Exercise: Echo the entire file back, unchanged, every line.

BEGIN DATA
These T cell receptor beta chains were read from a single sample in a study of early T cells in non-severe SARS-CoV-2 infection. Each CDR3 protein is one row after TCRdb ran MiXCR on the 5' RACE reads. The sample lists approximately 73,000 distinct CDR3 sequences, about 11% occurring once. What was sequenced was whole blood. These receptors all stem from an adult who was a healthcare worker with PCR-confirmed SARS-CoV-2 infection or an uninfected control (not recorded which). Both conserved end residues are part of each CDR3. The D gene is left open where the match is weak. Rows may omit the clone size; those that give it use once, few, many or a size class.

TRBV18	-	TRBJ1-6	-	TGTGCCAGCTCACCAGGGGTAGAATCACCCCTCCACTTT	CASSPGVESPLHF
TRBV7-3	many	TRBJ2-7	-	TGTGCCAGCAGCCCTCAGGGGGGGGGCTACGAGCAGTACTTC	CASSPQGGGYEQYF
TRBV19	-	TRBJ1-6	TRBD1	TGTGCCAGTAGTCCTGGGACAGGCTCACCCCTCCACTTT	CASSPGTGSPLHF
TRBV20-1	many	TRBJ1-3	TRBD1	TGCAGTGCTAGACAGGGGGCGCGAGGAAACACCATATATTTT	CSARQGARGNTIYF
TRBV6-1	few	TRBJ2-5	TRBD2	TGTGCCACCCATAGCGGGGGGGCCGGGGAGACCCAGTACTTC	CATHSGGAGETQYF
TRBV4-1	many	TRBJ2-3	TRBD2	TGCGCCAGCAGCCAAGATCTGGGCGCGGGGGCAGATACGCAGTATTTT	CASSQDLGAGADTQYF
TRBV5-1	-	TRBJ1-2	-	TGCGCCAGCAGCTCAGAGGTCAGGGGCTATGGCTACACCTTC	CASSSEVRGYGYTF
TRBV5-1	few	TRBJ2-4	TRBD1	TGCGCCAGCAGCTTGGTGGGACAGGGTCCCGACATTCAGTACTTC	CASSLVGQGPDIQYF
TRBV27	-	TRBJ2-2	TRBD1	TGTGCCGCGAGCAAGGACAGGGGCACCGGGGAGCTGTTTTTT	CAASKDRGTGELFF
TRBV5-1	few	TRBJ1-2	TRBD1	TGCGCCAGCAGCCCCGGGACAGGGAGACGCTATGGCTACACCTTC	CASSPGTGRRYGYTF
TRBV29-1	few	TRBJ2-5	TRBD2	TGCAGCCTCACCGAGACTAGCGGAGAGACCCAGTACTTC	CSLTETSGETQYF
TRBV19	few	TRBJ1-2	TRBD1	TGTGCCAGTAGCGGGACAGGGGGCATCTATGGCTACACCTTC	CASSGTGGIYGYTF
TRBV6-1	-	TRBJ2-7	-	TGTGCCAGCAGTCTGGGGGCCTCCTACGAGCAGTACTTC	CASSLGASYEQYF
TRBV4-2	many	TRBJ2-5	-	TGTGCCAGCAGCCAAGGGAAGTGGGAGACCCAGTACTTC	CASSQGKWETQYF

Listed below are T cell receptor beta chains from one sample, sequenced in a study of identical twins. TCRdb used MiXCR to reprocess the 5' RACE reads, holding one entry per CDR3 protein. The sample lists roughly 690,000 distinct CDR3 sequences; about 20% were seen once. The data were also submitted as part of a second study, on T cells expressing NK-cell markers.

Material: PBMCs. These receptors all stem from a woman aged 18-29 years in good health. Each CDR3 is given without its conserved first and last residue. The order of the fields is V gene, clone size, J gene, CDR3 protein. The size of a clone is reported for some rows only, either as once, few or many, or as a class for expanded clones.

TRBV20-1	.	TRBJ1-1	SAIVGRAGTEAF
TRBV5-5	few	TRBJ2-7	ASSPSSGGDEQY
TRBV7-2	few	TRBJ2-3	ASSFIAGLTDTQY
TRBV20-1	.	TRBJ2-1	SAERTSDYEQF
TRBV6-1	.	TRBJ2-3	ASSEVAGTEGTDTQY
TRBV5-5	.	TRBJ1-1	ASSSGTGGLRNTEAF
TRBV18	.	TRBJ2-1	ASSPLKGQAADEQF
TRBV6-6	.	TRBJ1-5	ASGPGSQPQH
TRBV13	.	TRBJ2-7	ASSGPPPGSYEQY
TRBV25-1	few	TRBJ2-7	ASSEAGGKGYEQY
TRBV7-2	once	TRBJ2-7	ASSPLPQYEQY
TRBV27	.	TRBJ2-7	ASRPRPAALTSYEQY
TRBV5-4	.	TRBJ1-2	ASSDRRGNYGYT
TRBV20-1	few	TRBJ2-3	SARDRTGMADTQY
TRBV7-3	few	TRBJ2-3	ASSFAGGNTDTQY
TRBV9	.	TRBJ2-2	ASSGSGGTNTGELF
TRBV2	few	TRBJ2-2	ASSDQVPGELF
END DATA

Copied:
These T cell receptor beta chains were read from a single sample in a study of early T cells in non-severe SARS-CoV-2 infection. Each CDR3 protein is one row after TCRdb ran MiXCR on the 5' RACE reads. The sample lists approximately 73,000 distinct CDR3 sequences, about 11% occurring once. What was sequenced was whole blood. These receptors all stem from an adult who was a healthcare worker with PCR-confirmed SARS-CoV-2 infection or an uninfected control (not recorded which). Both conserved end residues are part of each CDR3. The D gene is left open where the match is weak. Rows may omit the clone size; those that give it use once, few, many or a size class.

TRBV18	-	TRBJ1-6	-	TGTGCCAGCTCACCAGGGGTAGAATCACCCCTCCACTTT	CASSPGVESPLHF
TRBV7-3	many	TRBJ2-7	-	TGTGCCAGCAGCCCTCAGGGGGGGGGCTACGAGCAGTACTTC	CASSPQGGGYEQYF
TRBV19	-	TRBJ1-6	TRBD1	TGTGCCAGTAGTCCTGGGACAGGCTCACCCCTCCACTTT	CASSPGTGSPLHF
TRBV20-1	many	TRBJ1-3	TRBD1	TGCAGTGCTAGACAGGGGGCGCGAGGAAACACCATATATTTT	CSARQGARGNTIYF
TRBV6-1	few	TRBJ2-5	TRBD2	TGTGCCACCCATAGCGGGGGGGCCGGGGAGACCCAGTACTTC	CATHSGGAGETQYF
TRBV4-1	many	TRBJ2-3	TRBD2	TGCGCCAGCAGCCAAGATCTGGGCGCGGGGGCAGATACGCAGTATTTT	CASSQDLGAGADTQYF
TRBV5-1	-	TRBJ1-2	-	TGCGCCAGCAGCTCAGAGGTCAGGGGCTATGGCTACACCTTC	CASSSEVRGYGYTF
TRBV5-1	few	TRBJ2-4	TRBD1	TGCGCCAGCAGCTTGGTGGGACAGGGTCCCGACATTCAGTACTTC	CASSLVGQGPDIQYF
TRBV27	-	TRBJ2-2	TRBD1	TGTGCCGCGAGCAAGGACAGGGGCACCGGGGAGCTGTTTTTT	CAASKDRGTGELFF
TRBV5-1	few	TRBJ1-2	TRBD1	TGCGCCAGCAGCCCCGGGACAGGGAGACGCTATGGCTACACCTTC	CASSPGTGRRYGYTF
TRBV29-1	few	TRBJ2-5	TRBD2	TGCAGCCTCACCGAGACTAGCGGAGAGACCCAGTACTTC	CSLTETSGETQYF
TRBV19	few	TRBJ1-2	TRBD1	TGTGCCAGTAGCGGGACAGGGGGCATCTATGGCTACACCTTC	CASSGTGGIYGYTF
TRBV6-1	-	TRBJ2-7	-	TGTGCCAGCAGTCTGGGGGCCTCCTACGAGCAGTACTTC	CASSLGASYEQYF
TRBV4-2	many	TRBJ2-5	-	TGTGCCAGCAGCCAAGGGAAGTGGGAGACCCAGTACTTC	CASSQGKWETQYF

Listed below are T cell receptor beta chains from one sample, sequenced in a study of identical twins. TCRdb used MiXCR to reprocess the 5' RACE reads, holding one entry per CDR3 protein. The sample lists roughly 690,000 distinct CDR3 sequences; about 20% were seen once. The data were also submitted as part of a second study, on T cells expressing NK-cell markers.

Material: PBMCs. These receptors all stem from a woman aged 18-29 years in good health. Each CDR3 is given without its conserved first and last residue. The order of the fields is V gene, clone size, J gene, CDR3 protein. The size of a clone is reported for some rows only, either as once, few or many, or as a class for expanded clones.

TRBV20-1	.	TRBJ1-1	SAIVGRAGTEAF
TRBV5-5	few	TRBJ2-7	ASSPSSGGDEQY
TRBV7-2	few	TRBJ2-3	ASSFIAGLTDTQY
TRBV20-1	.	TRBJ2-1	SAERTSDYEQF
TRBV6-1	.	TRBJ2-3	ASSEVAGTEGTDTQY
TRBV5-5	.	TRBJ1-1	ASSSGTGGLRNTEAF
TRBV18	.	TRBJ2-1	ASSPLKGQAADEQF
TRBV6-6	.	TRBJ1-5	ASGPGSQPQH
TRBV13	.	TRBJ2-7	ASSGPPPGSYEQY
TRBV25-1	few	TRBJ2-7	ASSEAGGKGYEQY
TRBV7-2	once	TRBJ2-7	ASSPLPQYEQY
TRBV27	.	TRBJ2-7	ASRPRPAALTSYEQY
TRBV5-4	.	TRBJ1-2	ASSDRRGNYGYT
TRBV20-1	few	TRBJ2-3	SARDRTGMADTQY
TRBV7-3	few	TRBJ2-3	ASSFAGGNTDTQY
TRBV9	.	TRBJ2-2	ASSGSGGTNTGELF
TRBV2	few	TRBJ2-2	ASSDQVPGELF